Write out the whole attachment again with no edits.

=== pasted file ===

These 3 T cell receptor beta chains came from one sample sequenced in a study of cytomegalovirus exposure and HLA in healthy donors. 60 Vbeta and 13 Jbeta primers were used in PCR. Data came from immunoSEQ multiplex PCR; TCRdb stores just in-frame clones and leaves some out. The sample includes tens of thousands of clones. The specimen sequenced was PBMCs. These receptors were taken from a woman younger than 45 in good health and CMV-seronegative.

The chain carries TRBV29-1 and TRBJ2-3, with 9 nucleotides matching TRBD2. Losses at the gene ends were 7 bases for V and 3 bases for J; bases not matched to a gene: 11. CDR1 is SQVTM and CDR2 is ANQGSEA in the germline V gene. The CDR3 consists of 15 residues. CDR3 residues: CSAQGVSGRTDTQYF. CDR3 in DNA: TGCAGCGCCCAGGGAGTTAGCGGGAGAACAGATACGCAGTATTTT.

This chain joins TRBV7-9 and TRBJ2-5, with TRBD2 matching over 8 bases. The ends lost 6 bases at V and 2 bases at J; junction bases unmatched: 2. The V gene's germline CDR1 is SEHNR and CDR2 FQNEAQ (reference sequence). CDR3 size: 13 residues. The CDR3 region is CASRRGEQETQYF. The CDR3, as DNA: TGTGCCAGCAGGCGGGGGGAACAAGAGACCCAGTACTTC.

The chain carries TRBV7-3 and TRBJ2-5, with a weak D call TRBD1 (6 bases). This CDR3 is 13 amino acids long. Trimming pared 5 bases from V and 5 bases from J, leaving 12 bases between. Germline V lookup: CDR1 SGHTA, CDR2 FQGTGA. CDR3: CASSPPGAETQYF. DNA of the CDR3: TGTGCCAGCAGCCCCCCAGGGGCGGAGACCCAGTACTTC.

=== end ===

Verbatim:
These 3 T cell receptor beta chains came from one sample sequenced in a study of cytomegalovirus exposure and HLA in healthy donors. 60 Vbeta and 13 Jbeta primers were used in PCR. Data came from immunoSEQ multiplex PCR; TCRdb stores just in-frame clones and leaves some out. The sample includes tens of thousands of clones. The specimen sequenced was PBMCs. These receptors were taken from a woman younger than 45 in good health and CMV-seronegative.

The chain carries TRBV29-1 and TRBJ2-3, with 9 nucleotides matching TRBD2. Losses at the gene ends were 7 bases for V and 3 bases for J; bases not matched to a gene: 11. CDR1 is SQVTM and CDR2 is ANQGSEA in the germline V gene. The CDR3 consists of 15 residues. CDR3 residues: CSAQGVSGRTDTQYF. CDR3 in DNA: TGCAGCGCCCAGGGAGTTAGCGGGAGAACAGATACGCAGTATTTT.

This chain joins TRBV7-9 and TRBJ2-5, with TRBD2 matching over 8 bases. The ends lost 6 bases at V and 2 bases at J; junction bases unmatched: 2. The V gene's germline CDR1 is SEHNR and CDR2 FQNEAQ (reference sequence). CDR3 size: 13 residues. The CDR3 region is CASRRGEQETQYF. The CDR3, as DNA: TGTGCCAGCAGGCGGGGGGAACAAGAGACCCAGTACTTC.

The chain carries TRBV7-3 and TRBJ2-5, with a weak D call TRBD1 (6 bases). This CDR3 is 13 amino acids long. Trimming pared 5 bases from V and 5 bases from J, leaving 12 bases between. Germline V lookup: CDR1 SGHTA, CDR2 FQGTGA. CDR3: CASSPPGAETQYF. DNA of the CDR3: TGTGCCAGCAGCCCCCCAGGGGCGGAGACCCAGTACTTC.